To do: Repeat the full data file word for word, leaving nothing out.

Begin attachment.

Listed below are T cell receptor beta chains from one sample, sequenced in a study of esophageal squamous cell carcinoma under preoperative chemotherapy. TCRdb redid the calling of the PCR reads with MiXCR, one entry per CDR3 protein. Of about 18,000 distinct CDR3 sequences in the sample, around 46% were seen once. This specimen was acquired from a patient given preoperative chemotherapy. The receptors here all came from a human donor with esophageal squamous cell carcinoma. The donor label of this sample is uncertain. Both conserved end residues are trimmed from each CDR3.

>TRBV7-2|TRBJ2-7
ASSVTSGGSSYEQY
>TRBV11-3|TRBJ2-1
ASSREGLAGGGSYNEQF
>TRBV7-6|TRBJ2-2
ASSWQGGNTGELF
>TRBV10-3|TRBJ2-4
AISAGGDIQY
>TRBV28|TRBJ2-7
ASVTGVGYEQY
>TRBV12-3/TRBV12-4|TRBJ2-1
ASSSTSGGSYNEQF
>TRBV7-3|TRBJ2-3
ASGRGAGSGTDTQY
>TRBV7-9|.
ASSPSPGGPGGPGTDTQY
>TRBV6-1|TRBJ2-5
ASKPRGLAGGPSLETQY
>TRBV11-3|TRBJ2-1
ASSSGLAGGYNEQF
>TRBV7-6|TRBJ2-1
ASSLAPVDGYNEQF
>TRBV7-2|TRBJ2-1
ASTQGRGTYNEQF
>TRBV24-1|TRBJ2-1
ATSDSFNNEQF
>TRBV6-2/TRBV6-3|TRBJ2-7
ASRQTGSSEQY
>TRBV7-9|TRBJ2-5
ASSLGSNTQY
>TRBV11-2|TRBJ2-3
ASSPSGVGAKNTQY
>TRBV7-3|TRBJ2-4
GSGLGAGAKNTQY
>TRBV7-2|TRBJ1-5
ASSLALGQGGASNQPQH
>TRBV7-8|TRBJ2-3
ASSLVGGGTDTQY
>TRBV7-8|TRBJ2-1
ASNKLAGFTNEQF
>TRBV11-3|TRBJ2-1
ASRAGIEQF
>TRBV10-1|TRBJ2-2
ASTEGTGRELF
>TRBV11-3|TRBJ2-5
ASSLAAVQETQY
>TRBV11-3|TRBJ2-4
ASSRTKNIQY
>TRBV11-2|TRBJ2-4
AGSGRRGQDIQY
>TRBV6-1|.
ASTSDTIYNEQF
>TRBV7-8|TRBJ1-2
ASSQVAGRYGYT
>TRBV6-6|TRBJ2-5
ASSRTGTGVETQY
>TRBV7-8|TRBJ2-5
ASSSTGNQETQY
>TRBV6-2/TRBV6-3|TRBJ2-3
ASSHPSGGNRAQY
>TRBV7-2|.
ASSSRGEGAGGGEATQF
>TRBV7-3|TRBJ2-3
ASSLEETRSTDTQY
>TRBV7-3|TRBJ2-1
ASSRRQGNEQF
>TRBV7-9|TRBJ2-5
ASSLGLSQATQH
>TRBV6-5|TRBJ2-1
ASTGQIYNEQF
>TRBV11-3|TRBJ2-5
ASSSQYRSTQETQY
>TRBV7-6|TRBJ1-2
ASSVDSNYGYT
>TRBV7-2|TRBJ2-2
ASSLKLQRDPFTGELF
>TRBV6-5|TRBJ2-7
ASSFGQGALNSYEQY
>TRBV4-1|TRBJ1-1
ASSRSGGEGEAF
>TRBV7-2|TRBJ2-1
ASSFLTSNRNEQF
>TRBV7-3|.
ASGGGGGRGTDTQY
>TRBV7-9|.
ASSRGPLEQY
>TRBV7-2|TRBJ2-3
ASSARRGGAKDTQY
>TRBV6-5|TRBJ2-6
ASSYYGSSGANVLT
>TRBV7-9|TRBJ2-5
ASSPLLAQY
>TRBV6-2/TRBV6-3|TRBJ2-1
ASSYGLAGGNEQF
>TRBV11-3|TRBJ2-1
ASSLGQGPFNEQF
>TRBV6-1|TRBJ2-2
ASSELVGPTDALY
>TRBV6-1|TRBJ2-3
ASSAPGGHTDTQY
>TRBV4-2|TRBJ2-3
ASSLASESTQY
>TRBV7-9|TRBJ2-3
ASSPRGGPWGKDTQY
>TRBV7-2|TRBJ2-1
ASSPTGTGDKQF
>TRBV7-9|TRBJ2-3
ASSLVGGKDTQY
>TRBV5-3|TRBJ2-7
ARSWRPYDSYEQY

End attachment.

Listed below are T cell receptor beta chains from one sample, sequenced in a study of esophageal squamous cell carcinoma under preoperative chemotherapy. TCRdb redid the calling of the PCR reads with MiXCR, one entry per CDR3 protein. Of about 18,000 distinct CDR3 sequences in the sample, around 46% were seen once. This specimen was acquired from a patient given preoperative chemotherapy. The receptors here all came from a human donor with esophageal squamous cell carcinoma. The donor label of this sample is uncertain. Both conserved end residues are trimmed from each CDR3.

>TRBV7-2|TRBJ2-7
ASSVTSGGSSYEQY
>TRBV11-3|TRBJ2-1
ASSREGLAGGGSYNEQF
>TRBV7-6|TRBJ2-2
ASSWQGGNTGELF
>TRBV10-3|TRBJ2-4
AISAGGDIQY
>TRBV28|TRBJ2-7
ASVTGVGYEQY
>TRBV12-3/TRBV12-4|TRBJ2-1
ASSSTSGGSYNEQF
>TRBV7-3|TRBJ2-3
ASGRGAGSGTDTQY
>TRBV7-9|.
ASSPSPGGPGGPGTDTQY
>TRBV6-1|TRBJ2-5
ASKPRGLAGGPSLETQY
>TRBV11-3|TRBJ2-1
ASSSGLAGGYNEQF
>TRBV7-6|TRBJ2-1
ASSLAPVDGYNEQF
>TRBV7-2|TRBJ2-1
ASTQGRGTYNEQF
>TRBV24-1|TRBJ2-1
ATSDSFNNEQF
>TRBV6-2/TRBV6-3|TRBJ2-7
ASRQTGSSEQY
>TRBV7-9|TRBJ2-5
ASSLGSNTQY
>TRBV11-2|TRBJ2-3
ASSPSGVGAKNTQY
>TRBV7-3|TRBJ2-4
GSGLGAGAKNTQY
>TRBV7-2|TRBJ1-5
ASSLALGQGGASNQPQH
>TRBV7-8|TRBJ2-3
ASSLVGGGTDTQY
>TRBV7-8|TRBJ2-1
ASNKLAGFTNEQF
>TRBV11-3|TRBJ2-1
ASRAGIEQF
>TRBV10-1|TRBJ2-2
ASTEGTGRELF
>TRBV11-3|TRBJ2-5
ASSLAAVQETQY
>TRBV11-3|TRBJ2-4
ASSRTKNIQY
>TRBV11-2|TRBJ2-4
AGSGRRGQDIQY
>TRBV6-1|.
ASTSDTIYNEQF
>TRBV7-8|TRBJ1-2
ASSQVAGRYGYT
>TRBV6-6|TRBJ2-5
ASSRTGTGVETQY
>TRBV7-8|TRBJ2-5
ASSSTGNQETQY
>TRBV6-2/TRBV6-3|TRBJ2-3
ASSHPSGGNRAQY
>TRBV7-2|.
ASSSRGEGAGGGEATQF
>TRBV7-3|TRBJ2-3
ASSLEETRSTDTQY
>TRBV7-3|TRBJ2-1
ASSRRQGNEQF
>TRBV7-9|TRBJ2-5
ASSLGLSQATQH
>TRBV6-5|TRBJ2-1
ASTGQIYNEQF
>TRBV11-3|TRBJ2-5
ASSSQYRSTQETQY
>TRBV7-6|TRBJ1-2
ASSVDSNYGYT
>TRBV7-2|TRBJ2-2
ASSLKLQRDPFTGELF
>TRBV6-5|TRBJ2-7
ASSFGQGALNSYEQY
>TRBV4-1|TRBJ1-1
ASSRSGGEGEAF
>TRBV7-2|TRBJ2-1
ASSFLTSNRNEQF
>TRBV7-3|.
ASGGGGGRGTDTQY
>TRBV7-9|.
ASSRGPLEQY
>TRBV7-2|TRBJ2-3
ASSARRGGAKDTQY
>TRBV6-5|TRBJ2-6
ASSYYGSSGANVLT
>TRBV7-9|TRBJ2-5
ASSPLLAQY
>TRBV6-2/TRBV6-3|TRBJ2-1
ASSYGLAGGNEQF
>TRBV11-3|TRBJ2-1
ASSLGQGPFNEQF
>TRBV6-1|TRBJ2-2
ASSELVGPTDALY
>TRBV6-1|TRBJ2-3
ASSAPGGHTDTQY
>TRBV4-2|TRBJ2-3
ASSLASESTQY
>TRBV7-9|TRBJ2-3
ASSPRGGPWGKDTQY
>TRBV7-2|TRBJ2-1
ASSPTGTGDKQF
>TRBV7-9|TRBJ2-3
ASSLVGGKDTQY
>TRBV5-3|TRBJ2-7
ARSWRPYDSYEQY